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By Elizabeth Givler

Ah, family activities. Finding activities that are interesting for everyone in the family, especially those with special needs, can be challenging. Here’s some ideas that may work for you throughout the year:

Photo by Matthias Zomer from Pexels

Bowling. Ramps for bowling balls make it easy to bowl even with challenges with hand movement, hand/eye coordination, or motor planning. Bumpers mean a greater chance of success, since they block gutter balls! In the summer, some bowling alleys have free games. Search for “kids bowl free” to find facility near you.

Short IMAX movies. These are a treat. We joined our local science museum and get a discount on IMAX tickets. IMAX is very cool, and the documentaries are not that long, perfect for everyone’s attention span.

Crop unrecognizable traveler driving car on asphalt road in countryside
Photo by ArtHouse Studio on Pexels

Road trip! Road trip! In the spring, go to garden stores and buy seeds to plant. Yard sales are a big hit in the summer (and a motivator for doing chores, wink wink). Fall is a great time for going to corn mazes, fall festivals, and hay rides. Each Christmas bring Christmas lights.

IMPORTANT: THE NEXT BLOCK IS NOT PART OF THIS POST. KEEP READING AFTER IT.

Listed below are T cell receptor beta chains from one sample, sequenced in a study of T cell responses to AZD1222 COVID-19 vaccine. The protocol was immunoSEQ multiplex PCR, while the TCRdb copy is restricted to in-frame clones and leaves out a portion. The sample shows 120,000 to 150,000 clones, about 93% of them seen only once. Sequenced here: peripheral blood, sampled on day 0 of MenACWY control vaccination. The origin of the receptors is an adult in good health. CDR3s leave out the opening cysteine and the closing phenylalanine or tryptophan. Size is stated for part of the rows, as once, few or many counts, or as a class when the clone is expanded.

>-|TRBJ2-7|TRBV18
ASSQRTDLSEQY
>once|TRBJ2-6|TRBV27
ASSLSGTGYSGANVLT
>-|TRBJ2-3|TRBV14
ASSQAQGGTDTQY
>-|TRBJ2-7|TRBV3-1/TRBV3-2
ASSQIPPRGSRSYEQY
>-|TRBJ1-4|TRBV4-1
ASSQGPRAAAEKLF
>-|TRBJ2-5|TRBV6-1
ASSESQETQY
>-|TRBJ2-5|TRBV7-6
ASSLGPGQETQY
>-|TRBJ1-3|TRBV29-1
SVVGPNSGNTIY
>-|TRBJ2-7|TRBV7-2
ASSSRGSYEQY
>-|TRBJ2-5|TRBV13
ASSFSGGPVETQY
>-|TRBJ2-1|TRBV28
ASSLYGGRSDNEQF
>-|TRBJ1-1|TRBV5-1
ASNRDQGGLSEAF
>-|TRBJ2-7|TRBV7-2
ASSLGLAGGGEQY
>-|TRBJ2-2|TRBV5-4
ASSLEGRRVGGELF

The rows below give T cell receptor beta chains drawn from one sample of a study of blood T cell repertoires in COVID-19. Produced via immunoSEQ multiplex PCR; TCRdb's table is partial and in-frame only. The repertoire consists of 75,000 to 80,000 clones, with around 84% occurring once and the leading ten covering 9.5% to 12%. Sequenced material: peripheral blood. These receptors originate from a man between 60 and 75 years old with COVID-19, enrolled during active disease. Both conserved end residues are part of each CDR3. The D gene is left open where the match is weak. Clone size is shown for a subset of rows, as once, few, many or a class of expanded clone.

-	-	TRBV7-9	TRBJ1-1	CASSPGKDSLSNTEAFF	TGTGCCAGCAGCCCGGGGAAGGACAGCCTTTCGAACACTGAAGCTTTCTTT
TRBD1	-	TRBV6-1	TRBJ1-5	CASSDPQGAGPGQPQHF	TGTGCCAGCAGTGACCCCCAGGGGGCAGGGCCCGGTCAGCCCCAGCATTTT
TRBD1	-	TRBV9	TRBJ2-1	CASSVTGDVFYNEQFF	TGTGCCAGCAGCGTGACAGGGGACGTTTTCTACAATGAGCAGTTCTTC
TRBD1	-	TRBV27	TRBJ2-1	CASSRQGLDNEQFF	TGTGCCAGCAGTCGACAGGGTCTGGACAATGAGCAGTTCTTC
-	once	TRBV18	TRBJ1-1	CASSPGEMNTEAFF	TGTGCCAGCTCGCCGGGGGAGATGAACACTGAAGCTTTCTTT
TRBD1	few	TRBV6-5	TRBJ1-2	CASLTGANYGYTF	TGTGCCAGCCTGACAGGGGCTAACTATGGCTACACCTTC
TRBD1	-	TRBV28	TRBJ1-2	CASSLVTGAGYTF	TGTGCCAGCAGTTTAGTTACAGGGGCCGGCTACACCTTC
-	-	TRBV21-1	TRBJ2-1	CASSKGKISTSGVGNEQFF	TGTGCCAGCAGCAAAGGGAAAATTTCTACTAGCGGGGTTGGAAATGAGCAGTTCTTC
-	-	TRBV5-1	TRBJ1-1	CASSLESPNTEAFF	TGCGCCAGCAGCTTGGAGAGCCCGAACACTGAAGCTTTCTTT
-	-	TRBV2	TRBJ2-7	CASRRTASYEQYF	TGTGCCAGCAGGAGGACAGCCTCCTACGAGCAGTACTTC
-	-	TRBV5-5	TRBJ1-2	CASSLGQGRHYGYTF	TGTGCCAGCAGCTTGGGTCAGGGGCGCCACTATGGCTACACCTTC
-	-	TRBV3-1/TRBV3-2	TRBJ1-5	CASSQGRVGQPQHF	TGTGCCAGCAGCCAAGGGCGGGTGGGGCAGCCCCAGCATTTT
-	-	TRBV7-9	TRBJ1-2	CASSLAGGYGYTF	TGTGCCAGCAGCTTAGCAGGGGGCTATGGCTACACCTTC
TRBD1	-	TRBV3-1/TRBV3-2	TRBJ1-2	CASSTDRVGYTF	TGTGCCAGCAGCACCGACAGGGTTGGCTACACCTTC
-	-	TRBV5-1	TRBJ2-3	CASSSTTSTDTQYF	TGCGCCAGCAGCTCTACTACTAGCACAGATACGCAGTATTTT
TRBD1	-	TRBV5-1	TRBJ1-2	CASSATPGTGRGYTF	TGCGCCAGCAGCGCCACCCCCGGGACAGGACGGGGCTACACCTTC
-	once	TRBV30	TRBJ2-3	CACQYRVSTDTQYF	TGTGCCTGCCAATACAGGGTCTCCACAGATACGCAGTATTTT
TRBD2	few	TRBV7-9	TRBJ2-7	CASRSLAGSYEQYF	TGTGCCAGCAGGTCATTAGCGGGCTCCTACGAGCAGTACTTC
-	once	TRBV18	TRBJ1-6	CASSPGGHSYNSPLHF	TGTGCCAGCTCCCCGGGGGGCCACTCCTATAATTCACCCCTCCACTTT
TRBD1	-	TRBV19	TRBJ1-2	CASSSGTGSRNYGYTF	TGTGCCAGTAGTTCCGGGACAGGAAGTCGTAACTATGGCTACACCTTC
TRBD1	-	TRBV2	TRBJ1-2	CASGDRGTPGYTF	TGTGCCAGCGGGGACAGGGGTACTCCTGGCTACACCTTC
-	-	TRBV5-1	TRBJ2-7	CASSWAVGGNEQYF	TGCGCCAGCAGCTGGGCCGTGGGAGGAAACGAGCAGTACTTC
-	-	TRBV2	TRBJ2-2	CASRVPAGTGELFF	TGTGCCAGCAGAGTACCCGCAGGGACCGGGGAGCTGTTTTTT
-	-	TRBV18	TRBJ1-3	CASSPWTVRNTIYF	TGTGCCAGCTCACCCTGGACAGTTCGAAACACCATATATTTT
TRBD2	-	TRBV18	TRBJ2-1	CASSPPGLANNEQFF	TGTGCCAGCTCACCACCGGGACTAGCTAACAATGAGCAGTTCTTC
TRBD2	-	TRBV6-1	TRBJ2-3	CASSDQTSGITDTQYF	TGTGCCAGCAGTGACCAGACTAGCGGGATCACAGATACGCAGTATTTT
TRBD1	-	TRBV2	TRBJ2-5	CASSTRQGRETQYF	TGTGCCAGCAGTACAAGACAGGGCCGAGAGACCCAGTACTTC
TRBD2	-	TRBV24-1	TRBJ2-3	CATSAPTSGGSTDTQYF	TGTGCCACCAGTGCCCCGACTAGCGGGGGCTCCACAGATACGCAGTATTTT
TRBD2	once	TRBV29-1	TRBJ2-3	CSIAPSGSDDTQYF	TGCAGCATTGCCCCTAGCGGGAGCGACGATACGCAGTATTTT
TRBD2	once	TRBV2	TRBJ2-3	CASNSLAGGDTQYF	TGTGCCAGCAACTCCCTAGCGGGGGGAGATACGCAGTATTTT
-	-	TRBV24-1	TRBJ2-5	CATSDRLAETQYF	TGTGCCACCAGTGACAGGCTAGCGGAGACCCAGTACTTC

ice cream, waffles, food, summer break, summer vacation
Photo by silviarita on Pixabay

Going out for ice cream / slushies. Nothing like relaxing and eating together. For those with dietary concerns, consider picnics in a park or even in the back yard.
Simple games and activities. There are UNO cards that are waterproof. Blowing bubbles and sidewalk chalk are fun at the park. Play Simon Says or Twenty Questions. Sometimes a change in scenery makes the games more fun.

Family fun is indeed possible for special needs families. Make sure fun is on the agenda, and your family relationships will bloom.

Elizabeth Givler and her husband raise three kids, two of which are on the autism spectrum. Elizabeth has a passion for equipping other special needs families to live as “normal” lives as possible. Elizabeth is a sought-after consultant for nonprofit and faith-based organizations regarding inclusion and natural supports. Currently she teaches clarinet lessons to students with and without special needs and assists families with special dietary needs through her Wildtree business. Read her blog at or contact Elizabeth at

Copyright by Elizabeth Givler 2011.

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